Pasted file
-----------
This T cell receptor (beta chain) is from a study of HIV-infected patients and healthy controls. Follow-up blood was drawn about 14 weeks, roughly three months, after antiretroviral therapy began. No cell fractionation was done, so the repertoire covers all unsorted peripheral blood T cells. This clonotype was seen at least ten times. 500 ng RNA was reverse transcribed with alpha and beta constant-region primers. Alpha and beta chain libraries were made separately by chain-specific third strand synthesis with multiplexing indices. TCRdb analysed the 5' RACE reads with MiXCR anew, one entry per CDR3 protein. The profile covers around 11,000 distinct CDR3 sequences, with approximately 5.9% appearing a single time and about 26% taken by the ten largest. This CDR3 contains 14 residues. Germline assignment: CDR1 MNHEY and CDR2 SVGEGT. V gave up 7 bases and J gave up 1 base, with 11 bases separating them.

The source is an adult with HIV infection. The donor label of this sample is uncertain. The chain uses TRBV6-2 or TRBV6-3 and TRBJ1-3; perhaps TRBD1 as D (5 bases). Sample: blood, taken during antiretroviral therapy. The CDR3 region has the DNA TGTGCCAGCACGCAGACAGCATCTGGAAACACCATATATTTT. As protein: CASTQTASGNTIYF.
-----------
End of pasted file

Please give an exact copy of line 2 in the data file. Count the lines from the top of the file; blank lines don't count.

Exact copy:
The source is an adult with HIV infection. The donor label of this sample is uncertain. The chain uses TRBV6-2 or TRBV6-3 and TRBJ1-3; perhaps TRBD1 as D (5 bases). Sample: blood, taken during antiretroviral therapy. The CDR3 region has the DNA TGTGCCAGCACGCAGACAGCATCTGGAAACACCATATATTTT. As protein: CASTQTASGNTIYF.